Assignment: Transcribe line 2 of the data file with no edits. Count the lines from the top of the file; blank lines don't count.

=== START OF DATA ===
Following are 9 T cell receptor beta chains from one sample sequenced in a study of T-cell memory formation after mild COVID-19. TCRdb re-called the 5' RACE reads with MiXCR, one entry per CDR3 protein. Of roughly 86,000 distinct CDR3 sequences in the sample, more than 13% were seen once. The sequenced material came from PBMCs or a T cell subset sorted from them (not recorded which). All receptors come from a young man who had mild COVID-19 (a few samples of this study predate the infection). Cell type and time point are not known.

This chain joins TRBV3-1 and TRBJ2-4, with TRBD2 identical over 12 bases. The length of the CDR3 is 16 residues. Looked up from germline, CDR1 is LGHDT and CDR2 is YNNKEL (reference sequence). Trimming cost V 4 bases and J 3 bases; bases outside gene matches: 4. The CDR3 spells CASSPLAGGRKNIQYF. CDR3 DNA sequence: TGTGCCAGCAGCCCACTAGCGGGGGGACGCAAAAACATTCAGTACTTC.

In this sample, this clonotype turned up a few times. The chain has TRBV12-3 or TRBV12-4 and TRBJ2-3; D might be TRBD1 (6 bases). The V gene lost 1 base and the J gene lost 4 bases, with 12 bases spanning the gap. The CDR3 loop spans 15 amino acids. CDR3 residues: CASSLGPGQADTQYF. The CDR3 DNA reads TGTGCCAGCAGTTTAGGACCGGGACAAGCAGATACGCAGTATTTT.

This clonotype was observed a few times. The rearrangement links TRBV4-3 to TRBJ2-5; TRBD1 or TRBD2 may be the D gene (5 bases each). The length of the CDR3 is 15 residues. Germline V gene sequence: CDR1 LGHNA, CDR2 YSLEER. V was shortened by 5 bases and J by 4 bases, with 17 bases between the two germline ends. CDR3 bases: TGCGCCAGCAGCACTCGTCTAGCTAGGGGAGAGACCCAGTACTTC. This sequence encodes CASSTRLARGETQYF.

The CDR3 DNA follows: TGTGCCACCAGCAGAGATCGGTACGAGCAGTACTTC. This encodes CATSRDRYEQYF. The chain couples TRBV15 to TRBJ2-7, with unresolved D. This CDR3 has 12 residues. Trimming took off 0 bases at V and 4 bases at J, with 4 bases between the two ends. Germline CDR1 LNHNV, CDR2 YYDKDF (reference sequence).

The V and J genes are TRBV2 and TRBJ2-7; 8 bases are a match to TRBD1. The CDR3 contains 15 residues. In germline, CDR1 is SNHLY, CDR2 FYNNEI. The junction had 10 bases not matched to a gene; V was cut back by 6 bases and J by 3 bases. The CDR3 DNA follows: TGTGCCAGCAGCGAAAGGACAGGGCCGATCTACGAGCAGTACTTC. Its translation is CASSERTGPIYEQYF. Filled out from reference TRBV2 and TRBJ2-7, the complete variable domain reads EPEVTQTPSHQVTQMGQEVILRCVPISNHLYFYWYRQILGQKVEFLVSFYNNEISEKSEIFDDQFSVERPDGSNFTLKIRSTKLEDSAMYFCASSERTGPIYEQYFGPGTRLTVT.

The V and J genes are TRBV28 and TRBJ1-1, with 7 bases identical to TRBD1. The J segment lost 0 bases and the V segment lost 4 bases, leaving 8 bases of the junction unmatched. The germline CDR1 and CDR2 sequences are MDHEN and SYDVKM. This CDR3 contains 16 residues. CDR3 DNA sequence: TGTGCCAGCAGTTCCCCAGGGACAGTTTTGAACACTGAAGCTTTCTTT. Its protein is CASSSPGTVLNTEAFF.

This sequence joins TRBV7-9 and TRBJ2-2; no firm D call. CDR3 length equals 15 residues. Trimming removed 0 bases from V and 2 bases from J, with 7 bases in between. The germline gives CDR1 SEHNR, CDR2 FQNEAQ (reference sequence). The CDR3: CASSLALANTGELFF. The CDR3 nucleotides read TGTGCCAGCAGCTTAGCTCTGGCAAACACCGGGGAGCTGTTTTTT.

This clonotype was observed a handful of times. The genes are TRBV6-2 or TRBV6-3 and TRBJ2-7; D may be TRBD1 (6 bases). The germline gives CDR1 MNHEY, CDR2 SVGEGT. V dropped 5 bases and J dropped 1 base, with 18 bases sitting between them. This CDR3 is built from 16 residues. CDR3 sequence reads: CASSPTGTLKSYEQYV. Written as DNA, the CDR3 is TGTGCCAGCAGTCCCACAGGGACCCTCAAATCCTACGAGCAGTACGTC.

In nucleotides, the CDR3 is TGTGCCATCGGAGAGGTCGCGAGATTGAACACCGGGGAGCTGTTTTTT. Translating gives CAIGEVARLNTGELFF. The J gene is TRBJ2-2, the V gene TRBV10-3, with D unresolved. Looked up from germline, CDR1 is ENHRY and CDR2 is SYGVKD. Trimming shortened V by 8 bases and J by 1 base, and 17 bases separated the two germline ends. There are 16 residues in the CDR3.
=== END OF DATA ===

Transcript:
This chain joins TRBV3-1 and TRBJ2-4, with TRBD2 identical over 12 bases. The length of the CDR3 is 16 residues. Looked up from germline, CDR1 is LGHDT and CDR2 is YNNKEL (reference sequence). Trimming cost V 4 bases and J 3 bases; bases outside gene matches: 4. The CDR3 spells CASSPLAGGRKNIQYF. CDR3 DNA sequence: TGTGCCAGCAGCCCACTAGCGGGGGGACGCAAAAACATTCAGTACTTC.